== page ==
Other demonstration locations Sunday included Webster Groves, Ferguson and Florissant, but the downtown protest was the main event.

“The spark is lit, and we’re here to fan the flame,” said 40-year-old Andrew Jefferson. “It’s encouraging to see people from all different walks of life; that’s what it’s going to take to make change. This thing is so ingrained.”

As the crowd moved slowly through downtown, making a loop that stopped for a while at police headquarters before returning to City Hall, police presence was scant, save for squad cars blocking traffic. 

Water bottles, snacks and other supplies were stacked in front of City Hall and handed out along the route. March leaders reminded people to drink water almost as often as they led chants that included, “I can’t breathe” and “Black lives matter.”

A demonstrator hops over a barrier near the St. Louis Metropolitan Police headquarters Sunday, June 7, 2020.
Credit Ryan Delaney | St. Louis Public Radio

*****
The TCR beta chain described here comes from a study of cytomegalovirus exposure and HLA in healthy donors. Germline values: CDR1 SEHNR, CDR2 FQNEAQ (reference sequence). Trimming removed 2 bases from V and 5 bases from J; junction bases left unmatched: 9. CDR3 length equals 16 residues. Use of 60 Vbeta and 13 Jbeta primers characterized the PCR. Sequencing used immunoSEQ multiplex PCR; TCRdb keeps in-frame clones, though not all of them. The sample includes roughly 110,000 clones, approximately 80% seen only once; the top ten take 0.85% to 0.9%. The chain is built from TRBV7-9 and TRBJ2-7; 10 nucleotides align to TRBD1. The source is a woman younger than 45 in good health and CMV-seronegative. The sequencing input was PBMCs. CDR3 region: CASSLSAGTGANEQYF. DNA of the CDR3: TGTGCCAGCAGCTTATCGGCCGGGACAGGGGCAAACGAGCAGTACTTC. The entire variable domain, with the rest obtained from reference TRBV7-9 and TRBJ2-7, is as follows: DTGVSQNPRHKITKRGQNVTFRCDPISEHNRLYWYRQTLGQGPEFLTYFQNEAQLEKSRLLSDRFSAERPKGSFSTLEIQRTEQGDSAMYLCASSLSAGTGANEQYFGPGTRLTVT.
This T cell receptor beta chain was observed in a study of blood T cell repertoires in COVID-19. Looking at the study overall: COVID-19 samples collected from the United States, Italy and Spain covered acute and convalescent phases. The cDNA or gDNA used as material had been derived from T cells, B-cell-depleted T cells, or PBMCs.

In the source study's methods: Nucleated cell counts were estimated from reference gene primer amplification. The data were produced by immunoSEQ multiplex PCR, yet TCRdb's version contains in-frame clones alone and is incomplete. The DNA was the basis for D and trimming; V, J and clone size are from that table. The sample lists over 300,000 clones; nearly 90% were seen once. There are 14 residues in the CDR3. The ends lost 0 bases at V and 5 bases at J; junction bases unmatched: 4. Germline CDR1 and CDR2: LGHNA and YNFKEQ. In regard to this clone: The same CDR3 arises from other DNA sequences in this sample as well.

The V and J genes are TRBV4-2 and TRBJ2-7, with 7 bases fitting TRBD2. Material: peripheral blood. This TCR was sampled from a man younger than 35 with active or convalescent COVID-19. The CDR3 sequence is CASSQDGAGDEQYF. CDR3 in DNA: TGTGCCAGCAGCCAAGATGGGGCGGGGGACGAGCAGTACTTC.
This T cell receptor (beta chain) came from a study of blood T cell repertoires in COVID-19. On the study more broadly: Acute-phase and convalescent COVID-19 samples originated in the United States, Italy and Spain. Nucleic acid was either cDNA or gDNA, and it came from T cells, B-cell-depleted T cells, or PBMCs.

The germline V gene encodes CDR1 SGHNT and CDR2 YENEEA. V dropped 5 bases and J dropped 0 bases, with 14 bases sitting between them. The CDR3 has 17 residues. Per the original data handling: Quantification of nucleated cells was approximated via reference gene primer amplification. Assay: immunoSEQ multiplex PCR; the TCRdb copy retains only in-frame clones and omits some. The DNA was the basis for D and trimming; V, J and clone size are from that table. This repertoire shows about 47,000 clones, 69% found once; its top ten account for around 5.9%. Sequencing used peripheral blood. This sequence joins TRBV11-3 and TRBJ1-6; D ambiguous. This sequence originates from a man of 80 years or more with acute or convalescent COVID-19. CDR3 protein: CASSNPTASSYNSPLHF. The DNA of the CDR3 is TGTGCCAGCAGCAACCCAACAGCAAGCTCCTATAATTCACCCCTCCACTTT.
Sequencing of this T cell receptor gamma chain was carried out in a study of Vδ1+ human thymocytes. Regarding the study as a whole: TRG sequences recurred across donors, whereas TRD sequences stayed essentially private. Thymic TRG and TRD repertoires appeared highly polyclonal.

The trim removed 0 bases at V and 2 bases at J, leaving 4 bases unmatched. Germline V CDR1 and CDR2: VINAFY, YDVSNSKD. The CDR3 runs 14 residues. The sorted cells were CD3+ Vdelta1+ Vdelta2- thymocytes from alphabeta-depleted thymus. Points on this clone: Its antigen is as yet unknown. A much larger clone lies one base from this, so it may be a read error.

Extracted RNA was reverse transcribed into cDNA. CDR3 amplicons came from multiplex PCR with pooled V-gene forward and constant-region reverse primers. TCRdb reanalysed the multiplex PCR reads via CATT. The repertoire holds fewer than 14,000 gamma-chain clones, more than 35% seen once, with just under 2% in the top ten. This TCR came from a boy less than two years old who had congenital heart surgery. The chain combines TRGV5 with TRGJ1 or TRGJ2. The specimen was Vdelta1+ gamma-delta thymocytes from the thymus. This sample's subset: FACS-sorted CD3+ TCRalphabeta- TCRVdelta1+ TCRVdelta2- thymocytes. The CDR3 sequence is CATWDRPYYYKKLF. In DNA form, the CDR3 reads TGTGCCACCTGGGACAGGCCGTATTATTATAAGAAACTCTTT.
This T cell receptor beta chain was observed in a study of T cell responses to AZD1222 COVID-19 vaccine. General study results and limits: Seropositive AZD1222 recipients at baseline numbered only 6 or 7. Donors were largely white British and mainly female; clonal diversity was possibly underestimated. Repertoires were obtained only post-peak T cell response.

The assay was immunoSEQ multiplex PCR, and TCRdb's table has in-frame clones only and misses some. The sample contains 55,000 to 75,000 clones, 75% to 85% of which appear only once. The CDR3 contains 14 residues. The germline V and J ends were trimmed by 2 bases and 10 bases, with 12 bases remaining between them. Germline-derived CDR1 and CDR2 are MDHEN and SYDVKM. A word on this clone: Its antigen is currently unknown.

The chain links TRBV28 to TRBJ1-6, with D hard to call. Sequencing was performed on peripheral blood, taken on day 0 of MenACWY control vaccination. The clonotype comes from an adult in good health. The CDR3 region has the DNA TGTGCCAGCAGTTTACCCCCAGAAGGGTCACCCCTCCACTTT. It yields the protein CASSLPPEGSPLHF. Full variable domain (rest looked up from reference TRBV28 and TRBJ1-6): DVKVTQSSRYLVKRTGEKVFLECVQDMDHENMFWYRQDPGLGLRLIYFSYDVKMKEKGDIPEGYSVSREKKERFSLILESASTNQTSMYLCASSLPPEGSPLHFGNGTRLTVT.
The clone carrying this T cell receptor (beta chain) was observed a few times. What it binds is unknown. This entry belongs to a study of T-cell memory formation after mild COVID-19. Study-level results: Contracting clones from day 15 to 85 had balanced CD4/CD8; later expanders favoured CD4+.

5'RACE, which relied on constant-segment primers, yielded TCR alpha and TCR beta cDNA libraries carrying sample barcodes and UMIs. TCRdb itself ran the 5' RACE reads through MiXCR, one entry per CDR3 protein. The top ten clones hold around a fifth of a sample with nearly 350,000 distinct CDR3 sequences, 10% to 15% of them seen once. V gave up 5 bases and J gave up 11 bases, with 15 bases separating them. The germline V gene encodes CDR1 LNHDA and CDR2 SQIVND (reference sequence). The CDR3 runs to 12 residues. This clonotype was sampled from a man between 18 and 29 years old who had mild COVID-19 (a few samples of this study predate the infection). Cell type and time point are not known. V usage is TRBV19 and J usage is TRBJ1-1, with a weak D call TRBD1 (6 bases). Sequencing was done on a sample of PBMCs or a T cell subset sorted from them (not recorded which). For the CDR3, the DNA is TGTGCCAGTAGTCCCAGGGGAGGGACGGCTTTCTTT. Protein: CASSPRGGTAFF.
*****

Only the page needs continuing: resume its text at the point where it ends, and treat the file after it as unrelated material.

A demonstrator hops over a barrier near the St. Louis Metropolitan Police headquarters Sunday.

Organizers on Sunday called for the defunding and demilitarization of police departments and for the community to be put in control of the police. They said policing needs to be reconstructed. 

To make systemic change, Jefferson said, “you have to go to the root of it, you have to dig really deep. There’s going to be pain getting there because these things have deep, deep roots, and to dig out roots you have to break things. And not necessarily meaning that in a violent way, but meaning that there has to be change in the social structure. Kids have to be brought up knowing this isn’t OK.” 

Protests elsewhere Sunday

Following the protest in the city, protesters gathered in Florissant on Sunday evening and blocked traffic in both directions on Lindbergh Boulevard. 

Protesters stood in front of the Florissant Police Department. “I can’t breathe” and “We do this for George Floyd” were just some of the chants recited by protesters. The protests follow a video shared this weekend by Real STL News that shows a Florissant Police Department officer hitting another man with a car.

Florissant Police Department Chief Timothy Fagan said in a press conference Saturday that the FBI will participate in the investigation. Fagan said the officer is now suspended.

“We are also concerned,” Fagan said. “We want the same answers that the public does; we will be extremely transparent throughout this.”

Protesters eventually marched and stood at the intersection of Lindbergh Boulevard and New Florissant Road around 9 p.m.